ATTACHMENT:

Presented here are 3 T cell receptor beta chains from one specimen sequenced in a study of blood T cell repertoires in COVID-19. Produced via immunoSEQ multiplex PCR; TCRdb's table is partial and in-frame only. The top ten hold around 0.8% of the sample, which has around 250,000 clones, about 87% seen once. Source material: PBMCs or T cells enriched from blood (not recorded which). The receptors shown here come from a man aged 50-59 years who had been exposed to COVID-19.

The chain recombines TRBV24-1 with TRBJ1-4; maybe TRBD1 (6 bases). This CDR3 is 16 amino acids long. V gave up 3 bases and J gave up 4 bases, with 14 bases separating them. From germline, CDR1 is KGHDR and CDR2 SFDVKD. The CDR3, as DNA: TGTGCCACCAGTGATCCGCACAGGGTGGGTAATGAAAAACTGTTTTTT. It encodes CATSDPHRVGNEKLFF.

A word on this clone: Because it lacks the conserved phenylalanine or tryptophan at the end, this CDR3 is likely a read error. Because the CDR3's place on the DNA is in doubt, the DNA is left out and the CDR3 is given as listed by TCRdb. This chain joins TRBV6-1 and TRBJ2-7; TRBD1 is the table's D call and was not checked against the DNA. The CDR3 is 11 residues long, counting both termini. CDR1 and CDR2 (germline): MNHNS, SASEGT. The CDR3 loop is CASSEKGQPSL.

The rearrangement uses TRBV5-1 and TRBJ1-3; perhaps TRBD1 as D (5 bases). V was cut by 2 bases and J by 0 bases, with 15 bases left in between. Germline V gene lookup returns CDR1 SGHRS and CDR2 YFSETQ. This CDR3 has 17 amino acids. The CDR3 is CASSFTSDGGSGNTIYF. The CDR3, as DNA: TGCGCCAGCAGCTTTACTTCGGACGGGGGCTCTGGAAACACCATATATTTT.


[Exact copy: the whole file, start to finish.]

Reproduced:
Presented here are 3 T cell receptor beta chains from one specimen sequenced in a study of blood T cell repertoires in COVID-19. Produced via immunoSEQ multiplex PCR; TCRdb's table is partial and in-frame only. The top ten hold around 0.8% of the sample, which has around 250,000 clones, about 87% seen once. Source material: PBMCs or T cells enriched from blood (not recorded which). The receptors shown here come from a man aged 50-59 years who had been exposed to COVID-19.

The chain recombines TRBV24-1 with TRBJ1-4; maybe TRBD1 (6 bases). This CDR3 is 16 amino acids long. V gave up 3 bases and J gave up 4 bases, with 14 bases separating them. From germline, CDR1 is KGHDR and CDR2 SFDVKD. The CDR3, as DNA: TGTGCCACCAGTGATCCGCACAGGGTGGGTAATGAAAAACTGTTTTTT. It encodes CATSDPHRVGNEKLFF.

A word on this clone: Because it lacks the conserved phenylalanine or tryptophan at the end, this CDR3 is likely a read error. Because the CDR3's place on the DNA is in doubt, the DNA is left out and the CDR3 is given as listed by TCRdb. This chain joins TRBV6-1 and TRBJ2-7; TRBD1 is the table's D call and was not checked against the DNA. The CDR3 is 11 residues long, counting both termini. CDR1 and CDR2 (germline): MNHNS, SASEGT. The CDR3 loop is CASSEKGQPSL.

The rearrangement uses TRBV5-1 and TRBJ1-3; perhaps TRBD1 as D (5 bases). V was cut by 2 bases and J by 0 bases, with 15 bases left in between. Germline V gene lookup returns CDR1 SGHRS and CDR2 YFSETQ. This CDR3 has 17 amino acids. The CDR3 is CASSFTSDGGSGNTIYF. The CDR3, as DNA: TGCGCCAGCAGCTTTACTTCGGACGGGGGCTCTGGAAACACCATATATTTT.